Kansas Supreme Court to the voters: Gerrymandering is A-OK in the Sunflower State

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Gerrymandering is constitutional in Kansas.

That’s the only conclusion Kansans can reach after the state Supreme Court upheld new district maps designed by Republicans to help Republicans. One map outlines four districts for the U.S. House; the other draws districts for the Legislature.

The opinions were terse. Both simply tossed aside challenges to state and federal maps, promising a full explanation later. On this point, at least, the court deserves some credit: The filing deadline is just a few weeks away, and a timely decision is helpful.

But Kansans who want fair elections that give all voices a chance to be heard should be keenly disappointed with these decisions. It validates former state Senate President Susan Wagle’s bold promise to draw favorable congressional maps if only voters would send Republican supermajorities to Topeka.

The court’s decision also ratifies the Republican effort to draft maps quietly, while ignoring the testimony of dozens of Kansans who wanted a fair process. Those Kansans were swept aside.

The congressional district map, endorsed by the court, seems most egregious. The map splits beleaguered Wyandotte County into two districts, weakening the influence of county voters and Democrats. It also puts Lawrence in the conservative 1st District, which would be laughable were it not so offensive.

Those maps are now locked in place. What can be done?

Democrats will have to redouble efforts to compete in more difficult districts. U.S. Rep. Sharice Davids, a Democrat, may face the toughest test in the redrawn 3rd District after the loss of some Wyandotte County constituents.

On the other hand, Davids won convincingly two years ago, and defeated a well-known Republican incumbent in 2018. She has proved resilient in the past, and may still have a chance to prevail.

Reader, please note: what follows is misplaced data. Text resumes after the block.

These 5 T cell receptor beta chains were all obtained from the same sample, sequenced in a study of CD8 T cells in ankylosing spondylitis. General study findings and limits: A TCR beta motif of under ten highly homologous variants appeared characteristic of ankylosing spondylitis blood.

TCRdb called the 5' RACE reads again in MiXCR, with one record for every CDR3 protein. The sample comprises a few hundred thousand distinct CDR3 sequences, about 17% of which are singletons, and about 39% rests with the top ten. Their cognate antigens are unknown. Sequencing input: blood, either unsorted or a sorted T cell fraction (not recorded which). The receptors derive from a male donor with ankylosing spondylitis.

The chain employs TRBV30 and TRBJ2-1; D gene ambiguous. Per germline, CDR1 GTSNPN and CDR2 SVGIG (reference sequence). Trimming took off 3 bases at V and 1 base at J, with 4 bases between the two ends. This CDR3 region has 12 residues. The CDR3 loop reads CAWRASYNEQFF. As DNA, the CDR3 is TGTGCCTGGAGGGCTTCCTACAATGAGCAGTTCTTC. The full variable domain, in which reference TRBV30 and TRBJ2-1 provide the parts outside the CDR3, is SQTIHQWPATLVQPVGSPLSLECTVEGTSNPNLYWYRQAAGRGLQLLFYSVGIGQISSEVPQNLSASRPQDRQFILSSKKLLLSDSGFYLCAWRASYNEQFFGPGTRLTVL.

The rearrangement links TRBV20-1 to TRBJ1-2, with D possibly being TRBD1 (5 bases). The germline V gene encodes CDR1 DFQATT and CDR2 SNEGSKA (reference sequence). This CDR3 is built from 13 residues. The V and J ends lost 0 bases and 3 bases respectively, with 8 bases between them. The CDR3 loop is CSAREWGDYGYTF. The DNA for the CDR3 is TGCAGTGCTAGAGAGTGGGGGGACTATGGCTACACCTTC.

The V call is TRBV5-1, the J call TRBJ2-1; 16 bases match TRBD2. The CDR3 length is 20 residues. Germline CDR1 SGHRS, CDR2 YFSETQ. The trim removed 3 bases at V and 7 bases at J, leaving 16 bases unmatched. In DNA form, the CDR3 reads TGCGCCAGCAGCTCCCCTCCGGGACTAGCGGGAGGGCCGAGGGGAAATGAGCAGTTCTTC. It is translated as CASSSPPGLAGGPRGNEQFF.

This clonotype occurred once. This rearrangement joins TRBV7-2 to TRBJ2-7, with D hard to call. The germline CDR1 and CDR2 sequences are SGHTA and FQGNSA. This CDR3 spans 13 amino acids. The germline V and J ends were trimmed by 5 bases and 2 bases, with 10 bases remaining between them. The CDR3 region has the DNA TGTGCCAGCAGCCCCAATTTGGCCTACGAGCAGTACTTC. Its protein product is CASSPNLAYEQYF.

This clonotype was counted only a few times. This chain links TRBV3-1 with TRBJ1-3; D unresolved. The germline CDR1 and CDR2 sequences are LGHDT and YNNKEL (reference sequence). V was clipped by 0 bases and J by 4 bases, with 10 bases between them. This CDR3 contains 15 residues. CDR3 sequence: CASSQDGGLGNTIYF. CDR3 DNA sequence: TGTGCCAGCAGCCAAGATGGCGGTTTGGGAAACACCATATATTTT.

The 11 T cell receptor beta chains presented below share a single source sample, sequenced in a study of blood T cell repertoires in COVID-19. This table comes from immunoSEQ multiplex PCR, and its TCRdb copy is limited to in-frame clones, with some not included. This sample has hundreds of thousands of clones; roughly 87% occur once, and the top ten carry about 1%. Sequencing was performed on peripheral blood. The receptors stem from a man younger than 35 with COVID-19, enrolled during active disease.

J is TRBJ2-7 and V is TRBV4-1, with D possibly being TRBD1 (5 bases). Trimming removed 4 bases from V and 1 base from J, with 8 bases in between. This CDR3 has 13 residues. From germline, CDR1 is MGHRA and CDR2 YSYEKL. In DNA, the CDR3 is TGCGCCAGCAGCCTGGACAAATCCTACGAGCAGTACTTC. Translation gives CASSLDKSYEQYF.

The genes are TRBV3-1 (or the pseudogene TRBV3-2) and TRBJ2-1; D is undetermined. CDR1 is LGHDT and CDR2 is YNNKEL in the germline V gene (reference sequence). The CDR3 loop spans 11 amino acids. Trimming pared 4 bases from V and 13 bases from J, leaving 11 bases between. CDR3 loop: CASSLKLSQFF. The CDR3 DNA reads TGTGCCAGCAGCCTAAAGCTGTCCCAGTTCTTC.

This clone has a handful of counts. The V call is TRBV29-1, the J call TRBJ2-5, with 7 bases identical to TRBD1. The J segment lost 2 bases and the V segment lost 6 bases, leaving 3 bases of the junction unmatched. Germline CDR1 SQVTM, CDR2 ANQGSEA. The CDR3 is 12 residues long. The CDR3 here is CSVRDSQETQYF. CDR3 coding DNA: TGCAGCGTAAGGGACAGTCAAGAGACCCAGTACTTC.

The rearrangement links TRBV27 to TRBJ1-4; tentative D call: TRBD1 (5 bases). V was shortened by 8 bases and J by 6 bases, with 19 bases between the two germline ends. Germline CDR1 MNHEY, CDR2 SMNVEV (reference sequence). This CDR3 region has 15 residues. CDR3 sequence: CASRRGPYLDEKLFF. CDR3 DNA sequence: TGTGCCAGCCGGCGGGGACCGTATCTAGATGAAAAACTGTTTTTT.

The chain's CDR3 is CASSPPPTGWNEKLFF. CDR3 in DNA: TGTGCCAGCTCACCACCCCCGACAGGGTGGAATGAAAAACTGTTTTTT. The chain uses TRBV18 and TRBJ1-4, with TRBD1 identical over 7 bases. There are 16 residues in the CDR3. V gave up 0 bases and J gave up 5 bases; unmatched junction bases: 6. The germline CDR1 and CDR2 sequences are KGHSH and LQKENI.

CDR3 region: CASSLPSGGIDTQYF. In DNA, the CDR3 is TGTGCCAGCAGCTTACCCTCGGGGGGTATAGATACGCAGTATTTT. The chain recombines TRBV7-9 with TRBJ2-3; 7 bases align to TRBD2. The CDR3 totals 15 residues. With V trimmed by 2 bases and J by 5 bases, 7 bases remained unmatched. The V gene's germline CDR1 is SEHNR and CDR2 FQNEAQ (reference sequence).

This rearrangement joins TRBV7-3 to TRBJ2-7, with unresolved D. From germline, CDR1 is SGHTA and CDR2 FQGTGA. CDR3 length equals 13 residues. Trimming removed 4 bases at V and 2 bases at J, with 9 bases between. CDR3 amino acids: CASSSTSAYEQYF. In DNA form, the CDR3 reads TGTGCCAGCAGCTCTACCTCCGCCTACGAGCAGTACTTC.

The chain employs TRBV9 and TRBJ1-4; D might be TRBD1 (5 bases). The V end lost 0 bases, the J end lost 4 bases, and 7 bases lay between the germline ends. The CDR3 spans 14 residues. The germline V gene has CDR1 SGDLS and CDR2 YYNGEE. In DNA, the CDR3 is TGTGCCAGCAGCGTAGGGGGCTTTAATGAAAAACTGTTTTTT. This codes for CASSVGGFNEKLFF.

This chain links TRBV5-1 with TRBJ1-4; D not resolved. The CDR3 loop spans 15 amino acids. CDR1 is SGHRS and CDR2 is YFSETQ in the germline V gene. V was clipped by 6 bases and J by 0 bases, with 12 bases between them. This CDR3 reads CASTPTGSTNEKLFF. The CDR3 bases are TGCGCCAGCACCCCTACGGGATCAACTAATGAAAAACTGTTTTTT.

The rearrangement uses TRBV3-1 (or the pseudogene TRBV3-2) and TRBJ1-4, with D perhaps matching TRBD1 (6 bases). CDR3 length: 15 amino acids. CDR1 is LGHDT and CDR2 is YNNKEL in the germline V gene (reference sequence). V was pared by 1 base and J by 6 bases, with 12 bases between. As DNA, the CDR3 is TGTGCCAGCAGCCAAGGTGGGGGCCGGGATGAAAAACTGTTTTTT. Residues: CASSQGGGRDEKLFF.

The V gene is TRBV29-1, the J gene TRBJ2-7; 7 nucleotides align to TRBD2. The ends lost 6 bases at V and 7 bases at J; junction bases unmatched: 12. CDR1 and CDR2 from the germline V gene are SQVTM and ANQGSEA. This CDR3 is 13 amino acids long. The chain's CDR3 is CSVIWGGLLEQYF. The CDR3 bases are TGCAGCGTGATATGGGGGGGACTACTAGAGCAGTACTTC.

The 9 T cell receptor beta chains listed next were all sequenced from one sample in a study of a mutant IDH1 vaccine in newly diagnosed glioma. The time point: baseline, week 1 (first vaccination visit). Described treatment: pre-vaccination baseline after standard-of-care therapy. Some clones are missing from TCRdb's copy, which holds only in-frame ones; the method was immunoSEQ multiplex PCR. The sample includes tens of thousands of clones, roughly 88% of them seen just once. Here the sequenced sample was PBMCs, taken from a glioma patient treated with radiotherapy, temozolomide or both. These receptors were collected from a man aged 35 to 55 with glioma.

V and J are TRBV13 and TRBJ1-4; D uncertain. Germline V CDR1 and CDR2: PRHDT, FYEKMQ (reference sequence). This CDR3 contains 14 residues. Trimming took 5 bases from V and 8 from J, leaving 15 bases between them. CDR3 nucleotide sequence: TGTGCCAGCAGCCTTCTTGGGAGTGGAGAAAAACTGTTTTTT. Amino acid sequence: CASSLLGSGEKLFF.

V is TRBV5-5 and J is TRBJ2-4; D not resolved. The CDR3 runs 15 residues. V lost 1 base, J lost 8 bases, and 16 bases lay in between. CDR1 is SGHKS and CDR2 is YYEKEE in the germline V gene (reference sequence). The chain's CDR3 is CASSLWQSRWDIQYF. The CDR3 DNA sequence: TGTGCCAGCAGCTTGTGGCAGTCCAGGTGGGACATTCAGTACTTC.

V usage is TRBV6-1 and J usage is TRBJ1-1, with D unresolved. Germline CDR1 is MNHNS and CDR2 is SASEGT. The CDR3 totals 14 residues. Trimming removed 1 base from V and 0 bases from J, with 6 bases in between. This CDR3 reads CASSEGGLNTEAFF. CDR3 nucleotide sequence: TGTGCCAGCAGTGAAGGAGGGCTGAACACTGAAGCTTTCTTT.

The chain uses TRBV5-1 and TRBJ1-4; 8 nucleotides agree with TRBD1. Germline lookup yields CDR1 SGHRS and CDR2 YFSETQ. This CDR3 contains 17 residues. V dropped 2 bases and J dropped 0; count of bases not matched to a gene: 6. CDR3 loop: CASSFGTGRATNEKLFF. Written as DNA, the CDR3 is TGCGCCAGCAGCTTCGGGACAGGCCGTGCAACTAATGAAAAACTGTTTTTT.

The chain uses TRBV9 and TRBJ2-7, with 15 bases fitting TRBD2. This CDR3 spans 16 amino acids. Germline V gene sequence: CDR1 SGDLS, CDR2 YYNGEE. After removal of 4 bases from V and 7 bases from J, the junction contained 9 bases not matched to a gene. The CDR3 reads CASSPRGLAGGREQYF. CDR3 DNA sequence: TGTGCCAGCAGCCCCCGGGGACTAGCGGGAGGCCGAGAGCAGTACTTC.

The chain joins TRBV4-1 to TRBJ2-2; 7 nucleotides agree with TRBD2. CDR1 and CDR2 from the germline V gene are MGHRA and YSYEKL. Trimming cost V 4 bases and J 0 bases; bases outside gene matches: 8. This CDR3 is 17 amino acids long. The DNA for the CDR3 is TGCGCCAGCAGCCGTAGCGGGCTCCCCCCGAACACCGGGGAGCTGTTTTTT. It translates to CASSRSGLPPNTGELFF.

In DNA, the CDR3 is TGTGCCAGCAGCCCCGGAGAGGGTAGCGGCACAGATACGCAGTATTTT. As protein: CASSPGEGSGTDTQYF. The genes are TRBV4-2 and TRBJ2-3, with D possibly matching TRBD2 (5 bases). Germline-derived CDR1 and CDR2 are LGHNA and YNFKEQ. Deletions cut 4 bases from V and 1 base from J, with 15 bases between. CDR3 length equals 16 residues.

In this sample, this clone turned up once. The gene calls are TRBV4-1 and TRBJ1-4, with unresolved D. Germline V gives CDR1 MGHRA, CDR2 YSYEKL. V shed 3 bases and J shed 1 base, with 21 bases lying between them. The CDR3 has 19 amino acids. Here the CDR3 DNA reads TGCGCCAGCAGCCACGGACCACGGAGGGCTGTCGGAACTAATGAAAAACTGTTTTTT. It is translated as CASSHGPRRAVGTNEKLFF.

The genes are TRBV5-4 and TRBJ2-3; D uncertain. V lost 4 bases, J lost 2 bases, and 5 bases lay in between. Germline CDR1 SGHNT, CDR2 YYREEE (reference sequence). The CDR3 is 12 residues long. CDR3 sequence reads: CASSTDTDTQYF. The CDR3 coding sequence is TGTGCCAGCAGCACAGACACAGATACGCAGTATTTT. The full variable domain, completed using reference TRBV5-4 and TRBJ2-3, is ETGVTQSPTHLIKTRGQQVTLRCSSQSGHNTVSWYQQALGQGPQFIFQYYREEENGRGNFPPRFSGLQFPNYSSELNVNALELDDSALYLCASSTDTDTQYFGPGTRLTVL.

Democrats in the other Kansas House districts have always been at a distinct disadvantage. The new maps make the situation more difficult, which is, of course, the point.

But there is a larger issue here for Kansans to consider. It’s increasingly clear that the courts, often seen as the final protector of individual and civil rights, have largely abandoned that effort. Instead, the courts — from Topeka to Washington, D.C. — now see their role as enacting protections for favored political groups and agendas.

This is deeply unfortunate. The U.S. Supreme Court has repeatedly said it would not get involved in redistricting cases. It has eviscerated the Voting Rights Act. State legislatures are gleefully enacting laws making it harder to vote.

It isn’t just elections. The draft opinion in the Mississippi abortion case shows the U.S. Supreme Court’s disdain for women’s rights and liberty interests. If it remains intact, women will become second-class citizens.

It’s true that the Kansas Supreme Court has said women have a specific individual right to abortion, which the Legislature can restrict only under the most compelling circumstances. In August, voters will be asked to overturn that decision. If it passes, the state court will be powerless to protect women’s rights (and those of other Kansans, too.)

In short, the courts — often the last, best defense of liberty — are no longer a reliable protector of freedom. The only answer is at the ballot box, however imperfect and unfair that process might be.

The August primary, including the Kansas abortion amendment, is less than three months away. Make your plans now to vote.